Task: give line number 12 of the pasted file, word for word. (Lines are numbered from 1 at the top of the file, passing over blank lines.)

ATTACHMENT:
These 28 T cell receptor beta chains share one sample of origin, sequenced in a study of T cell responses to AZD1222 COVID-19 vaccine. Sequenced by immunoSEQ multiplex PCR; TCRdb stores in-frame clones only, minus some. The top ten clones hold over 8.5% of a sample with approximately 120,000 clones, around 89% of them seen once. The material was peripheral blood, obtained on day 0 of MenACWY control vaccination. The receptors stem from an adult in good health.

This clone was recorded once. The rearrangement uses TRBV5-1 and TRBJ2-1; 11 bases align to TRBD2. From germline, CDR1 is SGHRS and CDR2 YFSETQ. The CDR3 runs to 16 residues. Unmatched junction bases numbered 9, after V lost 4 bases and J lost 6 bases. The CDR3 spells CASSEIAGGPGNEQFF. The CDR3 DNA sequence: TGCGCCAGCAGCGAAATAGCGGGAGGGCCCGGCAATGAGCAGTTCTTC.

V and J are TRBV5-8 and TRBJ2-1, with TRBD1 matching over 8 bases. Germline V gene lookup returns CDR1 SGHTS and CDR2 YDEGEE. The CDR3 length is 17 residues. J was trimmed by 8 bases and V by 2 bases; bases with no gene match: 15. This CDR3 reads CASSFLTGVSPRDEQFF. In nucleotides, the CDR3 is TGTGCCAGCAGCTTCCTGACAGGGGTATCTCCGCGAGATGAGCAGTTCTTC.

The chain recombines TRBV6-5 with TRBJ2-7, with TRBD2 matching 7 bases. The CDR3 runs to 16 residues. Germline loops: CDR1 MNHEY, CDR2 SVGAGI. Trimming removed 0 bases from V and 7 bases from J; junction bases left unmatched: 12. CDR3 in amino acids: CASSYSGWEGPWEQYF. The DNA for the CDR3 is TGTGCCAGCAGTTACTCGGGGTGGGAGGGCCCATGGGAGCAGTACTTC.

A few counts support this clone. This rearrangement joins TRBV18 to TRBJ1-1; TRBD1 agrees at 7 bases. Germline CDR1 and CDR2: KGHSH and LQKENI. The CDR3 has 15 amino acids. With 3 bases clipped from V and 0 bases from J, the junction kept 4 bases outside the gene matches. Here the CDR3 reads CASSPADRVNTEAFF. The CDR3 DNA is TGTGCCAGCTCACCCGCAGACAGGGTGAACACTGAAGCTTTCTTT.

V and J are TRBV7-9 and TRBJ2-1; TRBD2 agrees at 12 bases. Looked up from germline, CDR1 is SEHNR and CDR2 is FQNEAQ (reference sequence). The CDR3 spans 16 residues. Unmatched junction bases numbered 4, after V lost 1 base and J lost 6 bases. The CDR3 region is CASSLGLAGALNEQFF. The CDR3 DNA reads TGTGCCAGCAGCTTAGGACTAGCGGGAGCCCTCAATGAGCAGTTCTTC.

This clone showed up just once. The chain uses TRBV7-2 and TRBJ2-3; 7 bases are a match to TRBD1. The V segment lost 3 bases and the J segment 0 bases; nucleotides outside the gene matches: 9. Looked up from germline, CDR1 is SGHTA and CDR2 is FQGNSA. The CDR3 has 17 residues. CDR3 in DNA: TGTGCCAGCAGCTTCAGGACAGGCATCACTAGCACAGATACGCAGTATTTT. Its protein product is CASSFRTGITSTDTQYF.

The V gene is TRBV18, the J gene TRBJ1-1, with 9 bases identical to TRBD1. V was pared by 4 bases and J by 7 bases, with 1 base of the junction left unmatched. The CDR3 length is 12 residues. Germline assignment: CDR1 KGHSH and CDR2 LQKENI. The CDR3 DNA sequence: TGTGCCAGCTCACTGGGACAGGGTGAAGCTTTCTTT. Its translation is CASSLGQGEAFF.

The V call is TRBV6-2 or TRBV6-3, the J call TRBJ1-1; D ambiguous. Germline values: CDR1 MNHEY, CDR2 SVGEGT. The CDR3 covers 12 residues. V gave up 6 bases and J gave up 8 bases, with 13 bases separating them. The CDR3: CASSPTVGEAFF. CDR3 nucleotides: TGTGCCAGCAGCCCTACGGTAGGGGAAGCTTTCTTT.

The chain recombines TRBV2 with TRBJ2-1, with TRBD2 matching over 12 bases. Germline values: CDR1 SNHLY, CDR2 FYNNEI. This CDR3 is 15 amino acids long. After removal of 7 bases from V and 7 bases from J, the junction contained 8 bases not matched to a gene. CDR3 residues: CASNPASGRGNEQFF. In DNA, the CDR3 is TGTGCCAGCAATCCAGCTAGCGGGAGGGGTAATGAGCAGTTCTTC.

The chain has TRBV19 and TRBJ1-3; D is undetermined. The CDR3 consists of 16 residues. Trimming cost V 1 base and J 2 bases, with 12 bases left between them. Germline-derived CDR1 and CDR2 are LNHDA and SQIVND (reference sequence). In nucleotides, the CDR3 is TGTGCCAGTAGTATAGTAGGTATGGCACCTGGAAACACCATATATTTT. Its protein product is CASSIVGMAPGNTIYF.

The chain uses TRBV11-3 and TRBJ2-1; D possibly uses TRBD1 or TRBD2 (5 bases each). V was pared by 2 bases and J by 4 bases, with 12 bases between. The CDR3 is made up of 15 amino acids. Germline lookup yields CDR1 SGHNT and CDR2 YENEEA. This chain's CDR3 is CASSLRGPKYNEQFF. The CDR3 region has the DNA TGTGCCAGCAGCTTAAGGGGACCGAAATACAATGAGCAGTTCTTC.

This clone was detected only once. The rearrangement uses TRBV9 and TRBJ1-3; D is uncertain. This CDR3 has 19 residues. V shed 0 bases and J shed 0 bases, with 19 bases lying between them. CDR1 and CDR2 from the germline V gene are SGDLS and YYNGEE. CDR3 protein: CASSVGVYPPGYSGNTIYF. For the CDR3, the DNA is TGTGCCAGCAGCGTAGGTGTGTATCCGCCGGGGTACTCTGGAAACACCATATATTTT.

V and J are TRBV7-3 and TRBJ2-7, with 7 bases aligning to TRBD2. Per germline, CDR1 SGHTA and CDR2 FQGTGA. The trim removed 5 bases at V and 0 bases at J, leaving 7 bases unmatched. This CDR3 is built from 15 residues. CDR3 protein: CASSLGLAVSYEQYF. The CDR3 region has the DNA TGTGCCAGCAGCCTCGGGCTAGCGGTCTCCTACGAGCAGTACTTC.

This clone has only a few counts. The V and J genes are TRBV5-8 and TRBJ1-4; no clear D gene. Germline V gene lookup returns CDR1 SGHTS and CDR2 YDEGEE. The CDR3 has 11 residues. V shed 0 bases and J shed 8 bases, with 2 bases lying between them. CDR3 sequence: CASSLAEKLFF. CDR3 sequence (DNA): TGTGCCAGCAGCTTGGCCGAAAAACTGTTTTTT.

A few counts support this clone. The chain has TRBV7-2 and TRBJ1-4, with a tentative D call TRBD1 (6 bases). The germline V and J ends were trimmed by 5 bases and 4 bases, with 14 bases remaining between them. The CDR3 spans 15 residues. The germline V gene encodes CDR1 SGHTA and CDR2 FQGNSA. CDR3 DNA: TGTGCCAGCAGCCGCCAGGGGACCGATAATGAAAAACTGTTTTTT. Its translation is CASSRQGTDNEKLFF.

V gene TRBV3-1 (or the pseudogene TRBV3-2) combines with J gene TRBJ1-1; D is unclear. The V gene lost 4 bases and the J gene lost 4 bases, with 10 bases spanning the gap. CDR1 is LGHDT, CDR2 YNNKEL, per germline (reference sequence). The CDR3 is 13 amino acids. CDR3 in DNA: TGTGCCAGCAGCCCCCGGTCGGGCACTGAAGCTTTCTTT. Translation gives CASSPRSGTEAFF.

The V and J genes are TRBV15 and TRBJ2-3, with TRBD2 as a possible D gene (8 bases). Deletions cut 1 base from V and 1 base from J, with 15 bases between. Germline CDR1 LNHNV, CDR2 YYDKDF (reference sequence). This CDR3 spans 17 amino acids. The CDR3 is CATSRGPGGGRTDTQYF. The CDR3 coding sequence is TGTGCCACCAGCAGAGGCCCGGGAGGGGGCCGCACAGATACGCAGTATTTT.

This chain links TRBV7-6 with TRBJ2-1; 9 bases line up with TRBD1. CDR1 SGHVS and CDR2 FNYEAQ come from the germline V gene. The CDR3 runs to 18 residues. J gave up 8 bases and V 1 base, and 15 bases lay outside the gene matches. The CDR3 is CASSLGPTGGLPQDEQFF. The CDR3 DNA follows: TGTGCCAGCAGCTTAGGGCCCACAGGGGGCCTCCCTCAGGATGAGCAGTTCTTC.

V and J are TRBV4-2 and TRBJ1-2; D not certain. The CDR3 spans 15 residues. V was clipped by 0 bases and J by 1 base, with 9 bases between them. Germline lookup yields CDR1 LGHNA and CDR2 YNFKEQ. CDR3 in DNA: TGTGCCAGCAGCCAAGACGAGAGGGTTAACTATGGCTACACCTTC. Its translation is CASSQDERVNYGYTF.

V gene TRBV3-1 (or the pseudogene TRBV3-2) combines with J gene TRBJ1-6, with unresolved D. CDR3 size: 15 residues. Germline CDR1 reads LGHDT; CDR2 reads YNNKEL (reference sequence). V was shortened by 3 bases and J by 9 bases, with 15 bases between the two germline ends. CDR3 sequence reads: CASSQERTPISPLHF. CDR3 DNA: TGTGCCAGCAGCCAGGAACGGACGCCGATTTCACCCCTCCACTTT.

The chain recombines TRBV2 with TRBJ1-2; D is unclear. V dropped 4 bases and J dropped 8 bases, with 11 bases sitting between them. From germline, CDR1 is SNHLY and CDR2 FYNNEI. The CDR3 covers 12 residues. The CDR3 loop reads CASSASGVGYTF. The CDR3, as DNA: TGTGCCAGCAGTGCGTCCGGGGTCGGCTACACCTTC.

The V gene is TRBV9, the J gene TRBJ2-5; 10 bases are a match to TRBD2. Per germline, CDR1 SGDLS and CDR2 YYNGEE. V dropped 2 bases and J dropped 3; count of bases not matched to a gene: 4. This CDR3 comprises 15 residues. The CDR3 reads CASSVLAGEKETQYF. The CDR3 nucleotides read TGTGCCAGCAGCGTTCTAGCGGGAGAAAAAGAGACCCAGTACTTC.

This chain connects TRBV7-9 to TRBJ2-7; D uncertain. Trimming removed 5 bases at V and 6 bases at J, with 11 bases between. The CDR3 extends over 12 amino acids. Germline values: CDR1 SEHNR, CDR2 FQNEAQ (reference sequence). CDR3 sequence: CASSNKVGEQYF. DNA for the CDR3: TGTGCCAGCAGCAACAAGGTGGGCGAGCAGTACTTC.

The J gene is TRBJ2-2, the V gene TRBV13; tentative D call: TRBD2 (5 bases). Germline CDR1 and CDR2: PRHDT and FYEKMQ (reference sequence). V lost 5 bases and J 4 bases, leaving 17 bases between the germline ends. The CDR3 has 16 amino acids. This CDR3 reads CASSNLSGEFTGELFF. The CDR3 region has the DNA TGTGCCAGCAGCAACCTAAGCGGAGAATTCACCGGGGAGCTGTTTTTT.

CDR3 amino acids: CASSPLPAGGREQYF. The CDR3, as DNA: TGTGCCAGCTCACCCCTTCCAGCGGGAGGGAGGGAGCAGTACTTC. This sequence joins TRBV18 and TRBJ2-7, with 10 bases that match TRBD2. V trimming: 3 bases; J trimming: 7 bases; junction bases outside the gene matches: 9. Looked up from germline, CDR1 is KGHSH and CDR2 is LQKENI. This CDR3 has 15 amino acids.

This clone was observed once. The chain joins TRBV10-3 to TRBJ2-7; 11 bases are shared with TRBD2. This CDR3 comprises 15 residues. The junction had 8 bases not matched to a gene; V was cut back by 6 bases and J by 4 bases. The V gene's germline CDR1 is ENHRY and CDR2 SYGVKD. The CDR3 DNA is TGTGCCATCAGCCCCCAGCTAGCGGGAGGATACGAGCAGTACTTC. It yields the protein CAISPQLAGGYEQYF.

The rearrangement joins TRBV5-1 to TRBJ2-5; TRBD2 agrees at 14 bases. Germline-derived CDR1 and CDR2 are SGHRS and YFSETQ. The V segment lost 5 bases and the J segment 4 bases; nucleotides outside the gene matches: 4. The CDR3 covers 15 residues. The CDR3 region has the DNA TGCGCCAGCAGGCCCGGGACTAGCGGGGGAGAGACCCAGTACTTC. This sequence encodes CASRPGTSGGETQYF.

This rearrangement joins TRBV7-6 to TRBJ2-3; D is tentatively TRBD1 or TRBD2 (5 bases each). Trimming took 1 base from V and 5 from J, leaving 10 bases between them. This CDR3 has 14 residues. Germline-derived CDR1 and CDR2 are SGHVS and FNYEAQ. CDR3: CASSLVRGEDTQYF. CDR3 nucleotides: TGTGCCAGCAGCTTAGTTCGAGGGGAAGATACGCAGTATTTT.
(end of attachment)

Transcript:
The chain uses TRBV11-3 and TRBJ2-1; D possibly uses TRBD1 or TRBD2 (5 bases each). V was pared by 2 bases and J by 4 bases, with 12 bases between. The CDR3 is made up of 15 amino acids. Germline lookup yields CDR1 SGHNT and CDR2 YENEEA. This chain's CDR3 is CASSLRGPKYNEQFF. The CDR3 region has the DNA TGTGCCAGCAGCTTAAGGGGACCGAAATACAATGAGCAGTTCTTC.